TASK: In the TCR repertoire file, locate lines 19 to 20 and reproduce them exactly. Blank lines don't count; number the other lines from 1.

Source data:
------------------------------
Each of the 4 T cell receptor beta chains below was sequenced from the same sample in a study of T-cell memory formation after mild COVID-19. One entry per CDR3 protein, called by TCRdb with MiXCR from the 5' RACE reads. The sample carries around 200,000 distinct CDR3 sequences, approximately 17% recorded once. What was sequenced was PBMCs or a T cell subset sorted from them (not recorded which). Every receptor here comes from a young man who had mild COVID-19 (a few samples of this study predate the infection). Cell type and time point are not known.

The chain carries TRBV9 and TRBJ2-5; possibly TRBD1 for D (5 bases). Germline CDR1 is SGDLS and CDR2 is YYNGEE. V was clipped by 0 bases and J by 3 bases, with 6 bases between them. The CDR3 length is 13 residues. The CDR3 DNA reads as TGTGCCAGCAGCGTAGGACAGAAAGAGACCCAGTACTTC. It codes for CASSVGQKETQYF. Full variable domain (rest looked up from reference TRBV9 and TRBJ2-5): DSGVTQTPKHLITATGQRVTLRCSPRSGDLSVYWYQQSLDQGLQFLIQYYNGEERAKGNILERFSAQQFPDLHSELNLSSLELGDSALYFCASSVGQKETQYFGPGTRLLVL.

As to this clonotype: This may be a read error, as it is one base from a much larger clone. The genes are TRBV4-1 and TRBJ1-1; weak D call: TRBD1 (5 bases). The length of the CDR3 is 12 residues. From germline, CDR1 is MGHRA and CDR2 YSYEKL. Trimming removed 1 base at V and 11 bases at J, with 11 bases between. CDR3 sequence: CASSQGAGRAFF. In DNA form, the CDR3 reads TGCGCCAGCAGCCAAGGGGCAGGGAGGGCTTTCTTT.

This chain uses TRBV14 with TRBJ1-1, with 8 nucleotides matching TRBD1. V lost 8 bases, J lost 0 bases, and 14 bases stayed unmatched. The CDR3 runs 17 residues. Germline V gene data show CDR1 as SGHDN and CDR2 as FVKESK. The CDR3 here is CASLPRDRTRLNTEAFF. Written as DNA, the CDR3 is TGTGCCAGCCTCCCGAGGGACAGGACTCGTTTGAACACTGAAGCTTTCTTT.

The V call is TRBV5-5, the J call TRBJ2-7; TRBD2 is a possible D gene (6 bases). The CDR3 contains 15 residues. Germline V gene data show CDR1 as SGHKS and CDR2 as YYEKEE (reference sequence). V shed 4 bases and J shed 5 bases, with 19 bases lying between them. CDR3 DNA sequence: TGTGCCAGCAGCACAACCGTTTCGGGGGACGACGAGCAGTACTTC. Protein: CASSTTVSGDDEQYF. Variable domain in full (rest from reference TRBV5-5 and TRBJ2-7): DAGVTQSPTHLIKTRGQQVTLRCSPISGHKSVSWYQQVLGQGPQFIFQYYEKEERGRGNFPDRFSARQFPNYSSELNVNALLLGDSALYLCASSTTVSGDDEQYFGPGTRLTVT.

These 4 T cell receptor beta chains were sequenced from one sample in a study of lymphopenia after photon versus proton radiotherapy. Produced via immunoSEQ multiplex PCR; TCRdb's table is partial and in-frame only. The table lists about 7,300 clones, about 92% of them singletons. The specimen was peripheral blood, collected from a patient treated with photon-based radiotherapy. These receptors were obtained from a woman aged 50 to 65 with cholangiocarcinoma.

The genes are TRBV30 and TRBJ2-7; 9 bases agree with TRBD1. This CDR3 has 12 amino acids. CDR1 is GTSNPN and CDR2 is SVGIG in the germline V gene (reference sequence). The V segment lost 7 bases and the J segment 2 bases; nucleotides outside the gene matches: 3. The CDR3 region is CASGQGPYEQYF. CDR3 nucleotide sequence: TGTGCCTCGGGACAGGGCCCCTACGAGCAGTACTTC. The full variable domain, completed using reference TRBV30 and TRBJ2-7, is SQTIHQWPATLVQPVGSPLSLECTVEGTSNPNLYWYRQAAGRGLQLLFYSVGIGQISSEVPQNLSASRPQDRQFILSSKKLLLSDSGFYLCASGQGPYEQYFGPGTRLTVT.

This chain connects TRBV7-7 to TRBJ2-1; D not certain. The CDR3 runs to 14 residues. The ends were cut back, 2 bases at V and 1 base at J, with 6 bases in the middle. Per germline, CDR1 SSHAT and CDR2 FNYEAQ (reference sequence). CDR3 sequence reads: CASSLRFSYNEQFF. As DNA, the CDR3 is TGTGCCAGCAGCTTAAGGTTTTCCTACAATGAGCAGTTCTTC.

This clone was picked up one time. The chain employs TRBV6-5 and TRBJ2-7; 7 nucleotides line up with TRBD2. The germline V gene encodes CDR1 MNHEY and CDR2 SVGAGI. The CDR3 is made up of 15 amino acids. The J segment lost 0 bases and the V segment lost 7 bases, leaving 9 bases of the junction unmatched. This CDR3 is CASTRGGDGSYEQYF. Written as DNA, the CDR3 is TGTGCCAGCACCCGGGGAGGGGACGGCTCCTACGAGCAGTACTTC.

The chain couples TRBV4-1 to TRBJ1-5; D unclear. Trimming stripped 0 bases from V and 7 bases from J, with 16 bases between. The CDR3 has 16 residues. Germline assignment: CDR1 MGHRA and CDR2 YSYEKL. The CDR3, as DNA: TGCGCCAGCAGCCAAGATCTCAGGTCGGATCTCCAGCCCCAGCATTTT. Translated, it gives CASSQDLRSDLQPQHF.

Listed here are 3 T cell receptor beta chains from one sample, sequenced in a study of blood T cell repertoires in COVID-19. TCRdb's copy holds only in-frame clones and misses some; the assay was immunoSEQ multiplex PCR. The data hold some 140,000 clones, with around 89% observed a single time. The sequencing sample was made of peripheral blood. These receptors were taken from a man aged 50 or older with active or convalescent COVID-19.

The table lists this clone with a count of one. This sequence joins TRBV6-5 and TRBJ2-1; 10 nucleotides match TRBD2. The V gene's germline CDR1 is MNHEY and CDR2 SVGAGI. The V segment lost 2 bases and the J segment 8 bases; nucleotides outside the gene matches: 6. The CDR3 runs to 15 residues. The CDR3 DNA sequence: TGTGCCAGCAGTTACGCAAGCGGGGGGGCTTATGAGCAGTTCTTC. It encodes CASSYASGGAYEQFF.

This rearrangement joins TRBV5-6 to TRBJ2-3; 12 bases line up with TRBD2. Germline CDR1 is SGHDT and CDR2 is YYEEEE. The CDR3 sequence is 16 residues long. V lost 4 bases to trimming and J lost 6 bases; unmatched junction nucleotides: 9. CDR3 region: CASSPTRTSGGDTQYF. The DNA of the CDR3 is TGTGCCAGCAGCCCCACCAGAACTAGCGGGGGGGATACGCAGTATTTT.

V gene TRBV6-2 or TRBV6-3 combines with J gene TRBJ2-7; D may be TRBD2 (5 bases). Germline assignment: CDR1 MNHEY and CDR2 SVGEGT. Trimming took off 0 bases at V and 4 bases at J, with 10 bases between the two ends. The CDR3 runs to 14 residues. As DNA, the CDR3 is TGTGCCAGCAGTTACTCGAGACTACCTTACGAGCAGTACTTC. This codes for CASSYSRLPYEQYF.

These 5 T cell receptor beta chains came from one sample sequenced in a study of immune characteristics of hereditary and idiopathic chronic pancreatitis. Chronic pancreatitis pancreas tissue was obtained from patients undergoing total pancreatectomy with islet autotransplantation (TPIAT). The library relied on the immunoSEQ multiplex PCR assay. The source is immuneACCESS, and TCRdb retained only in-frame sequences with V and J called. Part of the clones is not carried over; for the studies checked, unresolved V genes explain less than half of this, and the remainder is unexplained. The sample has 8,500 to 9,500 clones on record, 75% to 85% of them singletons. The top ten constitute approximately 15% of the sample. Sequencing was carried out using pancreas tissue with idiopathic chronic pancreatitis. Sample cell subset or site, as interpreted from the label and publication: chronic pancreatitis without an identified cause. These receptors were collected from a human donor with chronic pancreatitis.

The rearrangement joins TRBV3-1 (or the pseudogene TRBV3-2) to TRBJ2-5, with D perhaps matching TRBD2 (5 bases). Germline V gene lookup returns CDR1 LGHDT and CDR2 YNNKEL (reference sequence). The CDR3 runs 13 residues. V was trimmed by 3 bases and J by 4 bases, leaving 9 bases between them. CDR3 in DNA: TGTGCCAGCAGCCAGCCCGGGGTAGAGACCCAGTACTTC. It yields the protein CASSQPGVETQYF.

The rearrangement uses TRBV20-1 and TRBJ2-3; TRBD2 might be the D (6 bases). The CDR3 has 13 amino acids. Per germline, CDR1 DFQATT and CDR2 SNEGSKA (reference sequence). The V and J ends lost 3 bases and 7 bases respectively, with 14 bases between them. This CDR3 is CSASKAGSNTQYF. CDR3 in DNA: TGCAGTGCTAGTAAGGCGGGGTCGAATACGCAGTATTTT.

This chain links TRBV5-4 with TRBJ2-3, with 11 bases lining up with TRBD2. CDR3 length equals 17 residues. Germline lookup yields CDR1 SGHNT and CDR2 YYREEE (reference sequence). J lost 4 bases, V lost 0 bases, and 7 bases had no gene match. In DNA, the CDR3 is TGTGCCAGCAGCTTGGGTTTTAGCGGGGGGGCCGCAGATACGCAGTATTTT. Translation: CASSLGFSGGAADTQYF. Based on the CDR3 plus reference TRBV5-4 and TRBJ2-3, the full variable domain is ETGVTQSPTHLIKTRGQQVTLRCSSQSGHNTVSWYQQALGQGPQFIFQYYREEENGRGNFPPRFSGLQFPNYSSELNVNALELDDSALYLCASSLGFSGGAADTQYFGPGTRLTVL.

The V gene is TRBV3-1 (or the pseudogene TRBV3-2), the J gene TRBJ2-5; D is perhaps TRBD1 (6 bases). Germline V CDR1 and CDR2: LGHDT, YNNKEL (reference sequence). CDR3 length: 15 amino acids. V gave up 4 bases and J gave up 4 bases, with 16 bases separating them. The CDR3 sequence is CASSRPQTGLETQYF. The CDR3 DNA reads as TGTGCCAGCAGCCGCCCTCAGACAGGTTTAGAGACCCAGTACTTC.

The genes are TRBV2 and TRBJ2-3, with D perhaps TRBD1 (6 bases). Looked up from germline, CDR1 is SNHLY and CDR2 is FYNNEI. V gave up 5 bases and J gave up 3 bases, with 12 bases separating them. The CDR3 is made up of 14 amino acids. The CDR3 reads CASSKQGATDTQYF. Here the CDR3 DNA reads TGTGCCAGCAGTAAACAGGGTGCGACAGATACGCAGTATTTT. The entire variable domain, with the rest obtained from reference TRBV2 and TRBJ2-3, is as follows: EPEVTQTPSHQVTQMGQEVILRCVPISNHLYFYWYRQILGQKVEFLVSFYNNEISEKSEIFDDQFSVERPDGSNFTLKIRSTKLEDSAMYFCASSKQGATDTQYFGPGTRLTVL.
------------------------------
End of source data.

The V gene is TRBV3-1 (or the pseudogene TRBV3-2), the J gene TRBJ2-5; D is perhaps TRBD1 (6 bases). Germline V CDR1 and CDR2: LGHDT, YNNKEL (reference sequence). CDR3 length: 15 amino acids. V gave up 4 bases and J gave up 4 bases, with 16 bases separating them. The CDR3 sequence is CASSRPQTGLETQYF. The CDR3 DNA reads as TGTGCCAGCAGCCGCCCTCAGACAGGTTTAGAGACCCAGTACTTC.

The genes are TRBV2 and TRBJ2-3, with D perhaps TRBD1 (6 bases). Looked up from germline, CDR1 is SNHLY and CDR2 is FYNNEI. V gave up 5 bases and J gave up 3 bases, with 12 bases separating them. The CDR3 is made up of 14 amino acids. The CDR3 reads CASSKQGATDTQYF. Here the CDR3 DNA reads TGTGCCAGCAGTAAACAGGGTGCGACAGATACGCAGTATTTT. The entire variable domain, with the rest obtained from reference TRBV2 and TRBJ2-3, is as follows: EPEVTQTPSHQVTQMGQEVILRCVPISNHLYFYWYRQILGQKVEFLVSFYNNEISEKSEIFDDQFSVERPDGSNFTLKIRSTKLEDSAMYFCASSKQGATDTQYFGPGTRLTVL.